Just off the northeastern coast of Newfoundland lies an island remote enough to have its own time zone; one and a half hours ahead of Eastern Standard Time to be precise. Fogo Island is governed by a sleepy, bygone way of life where traffic lights, advertising billboards and fast food joints are unknown.
Not much attention would have been paid to this treeless, rocky outcrop – indeed it might even have been completely forgotten – if it weren’t for the efforts of one particular woman who is largely responsible for putting Fogo on the map, or at least in the press. After making her fortunes in Silicon Valley during the digital boom years, island native Zita Cobb decided to retire early and reinvest her earnings into Fogo’s community with the creation of the Shorefast- Foundation. The non-profit organization aims to stimulate the islands economy by making its residents less dependent on fishing as well as promoting the local culture abroad.
The one hundred square mile island is reached by a forty five minute ferry journey from the harbor town of Farewell, which is a sixty mile drive from the nearest airport in Gander. Northern Europeans, who then proceeded to make fishing their way of life, were the first permanent settlers here in the eighteenth century and today Fogo is dotted by small villages, each with only a few hundred inhabitants and story book names like Little Seldom and Tilting.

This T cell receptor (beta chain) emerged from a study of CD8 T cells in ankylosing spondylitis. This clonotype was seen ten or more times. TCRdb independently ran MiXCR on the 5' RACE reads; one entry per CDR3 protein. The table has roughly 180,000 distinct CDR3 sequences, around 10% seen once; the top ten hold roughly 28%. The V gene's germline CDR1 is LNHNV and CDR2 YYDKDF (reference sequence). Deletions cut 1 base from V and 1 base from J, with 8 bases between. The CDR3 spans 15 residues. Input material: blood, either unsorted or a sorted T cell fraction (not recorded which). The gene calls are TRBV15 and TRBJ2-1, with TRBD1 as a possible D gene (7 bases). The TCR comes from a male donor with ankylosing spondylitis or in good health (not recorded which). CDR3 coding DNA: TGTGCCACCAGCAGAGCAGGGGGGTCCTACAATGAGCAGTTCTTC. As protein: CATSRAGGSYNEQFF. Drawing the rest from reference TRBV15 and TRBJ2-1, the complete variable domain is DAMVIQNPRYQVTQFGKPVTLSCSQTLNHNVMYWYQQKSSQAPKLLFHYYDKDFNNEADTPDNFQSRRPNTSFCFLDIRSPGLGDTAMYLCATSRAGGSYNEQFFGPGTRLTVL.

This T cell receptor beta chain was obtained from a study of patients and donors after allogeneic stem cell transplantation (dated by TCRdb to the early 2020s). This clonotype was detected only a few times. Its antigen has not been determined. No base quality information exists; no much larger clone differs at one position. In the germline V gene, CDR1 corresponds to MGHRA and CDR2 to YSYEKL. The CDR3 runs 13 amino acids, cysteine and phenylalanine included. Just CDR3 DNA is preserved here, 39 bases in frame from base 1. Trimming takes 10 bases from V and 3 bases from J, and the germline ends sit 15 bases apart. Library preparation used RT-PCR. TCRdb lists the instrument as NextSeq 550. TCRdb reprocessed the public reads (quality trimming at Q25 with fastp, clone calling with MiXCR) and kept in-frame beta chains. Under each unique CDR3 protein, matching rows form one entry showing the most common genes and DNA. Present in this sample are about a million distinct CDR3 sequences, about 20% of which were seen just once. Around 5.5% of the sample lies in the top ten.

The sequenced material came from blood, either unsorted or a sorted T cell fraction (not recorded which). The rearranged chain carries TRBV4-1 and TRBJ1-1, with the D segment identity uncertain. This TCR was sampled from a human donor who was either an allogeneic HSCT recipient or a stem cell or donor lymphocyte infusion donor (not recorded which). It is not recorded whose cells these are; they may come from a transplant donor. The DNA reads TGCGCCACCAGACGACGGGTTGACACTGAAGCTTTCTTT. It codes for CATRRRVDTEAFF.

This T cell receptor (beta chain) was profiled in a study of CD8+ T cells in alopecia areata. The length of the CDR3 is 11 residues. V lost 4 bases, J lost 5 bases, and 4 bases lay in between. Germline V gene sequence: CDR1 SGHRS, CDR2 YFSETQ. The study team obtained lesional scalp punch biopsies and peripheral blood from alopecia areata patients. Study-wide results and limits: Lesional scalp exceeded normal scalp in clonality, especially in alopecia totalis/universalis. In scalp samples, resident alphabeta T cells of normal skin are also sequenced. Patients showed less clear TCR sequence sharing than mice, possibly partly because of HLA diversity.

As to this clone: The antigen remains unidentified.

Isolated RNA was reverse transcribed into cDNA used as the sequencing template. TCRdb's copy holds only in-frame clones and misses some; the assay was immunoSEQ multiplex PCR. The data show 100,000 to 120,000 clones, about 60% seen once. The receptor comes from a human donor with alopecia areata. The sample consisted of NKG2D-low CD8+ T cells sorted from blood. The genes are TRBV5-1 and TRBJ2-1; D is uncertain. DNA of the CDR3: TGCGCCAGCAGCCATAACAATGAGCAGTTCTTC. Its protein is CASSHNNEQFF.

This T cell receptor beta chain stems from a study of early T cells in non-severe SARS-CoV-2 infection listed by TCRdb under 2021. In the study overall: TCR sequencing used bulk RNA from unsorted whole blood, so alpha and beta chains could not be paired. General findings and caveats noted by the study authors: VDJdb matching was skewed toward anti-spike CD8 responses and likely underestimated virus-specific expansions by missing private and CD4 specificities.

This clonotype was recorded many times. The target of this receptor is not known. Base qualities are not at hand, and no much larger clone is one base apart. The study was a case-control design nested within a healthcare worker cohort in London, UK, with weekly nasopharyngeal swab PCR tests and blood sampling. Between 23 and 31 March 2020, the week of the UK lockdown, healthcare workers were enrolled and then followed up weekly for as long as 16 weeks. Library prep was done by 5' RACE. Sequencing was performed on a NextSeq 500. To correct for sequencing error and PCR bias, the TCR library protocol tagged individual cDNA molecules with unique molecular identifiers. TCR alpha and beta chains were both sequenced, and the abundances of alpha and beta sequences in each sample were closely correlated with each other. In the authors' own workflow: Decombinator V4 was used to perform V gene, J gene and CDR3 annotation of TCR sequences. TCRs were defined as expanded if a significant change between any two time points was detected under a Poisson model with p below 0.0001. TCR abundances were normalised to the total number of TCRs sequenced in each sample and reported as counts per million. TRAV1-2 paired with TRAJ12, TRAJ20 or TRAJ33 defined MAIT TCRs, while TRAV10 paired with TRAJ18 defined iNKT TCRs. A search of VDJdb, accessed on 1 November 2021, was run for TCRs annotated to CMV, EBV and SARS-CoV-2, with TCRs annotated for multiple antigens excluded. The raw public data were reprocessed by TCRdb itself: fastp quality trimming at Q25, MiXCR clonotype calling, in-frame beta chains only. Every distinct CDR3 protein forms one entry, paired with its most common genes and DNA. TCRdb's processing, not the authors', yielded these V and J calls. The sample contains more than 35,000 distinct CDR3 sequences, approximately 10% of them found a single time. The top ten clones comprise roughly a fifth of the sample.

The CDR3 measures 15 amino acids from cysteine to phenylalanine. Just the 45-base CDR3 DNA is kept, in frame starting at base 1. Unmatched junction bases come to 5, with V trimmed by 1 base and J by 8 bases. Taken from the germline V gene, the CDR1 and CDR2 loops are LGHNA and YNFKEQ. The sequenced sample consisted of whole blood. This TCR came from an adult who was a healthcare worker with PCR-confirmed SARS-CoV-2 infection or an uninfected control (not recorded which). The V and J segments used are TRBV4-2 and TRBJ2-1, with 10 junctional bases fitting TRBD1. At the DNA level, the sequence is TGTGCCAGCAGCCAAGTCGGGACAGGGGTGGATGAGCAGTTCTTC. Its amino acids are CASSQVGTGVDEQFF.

Cobb’s achievements culminated with the recently opened Fogo Island Inn – designed by Canadian born, Norwegian based architect Todd Saunders – which although sufficiently striking, looks more like an Antarctic research station than an upscale hotel from the exterior. Inside it’s a different story – warm and modern wood clad spaces are flanked by huge floor to ceiling windows allowing for spectacular landscape views. Aside from twenty nine sea facing rooms spread over four floors, the building houses a restaurant, library, movie theater, art gallery, conference room, lobby and rooftop spa complete with sauna. The inn was almost entirely built, furnished (including hand made wooden beds, hand woven quilts) and staffed by the islanders. It’s also strictly eco conscious, fitted with solar panels and electric cars for guests. Apart from ensuring that everything which exits the hotel kitchen is handmade on the premises, Canadian chef Murray McDonald gives an almost haute cuisine twist to humble local ingredients like caribou, lamb, plenty of seasonal fish and foraged produce.
For a better picture of Fogo’s unique character follow this link.
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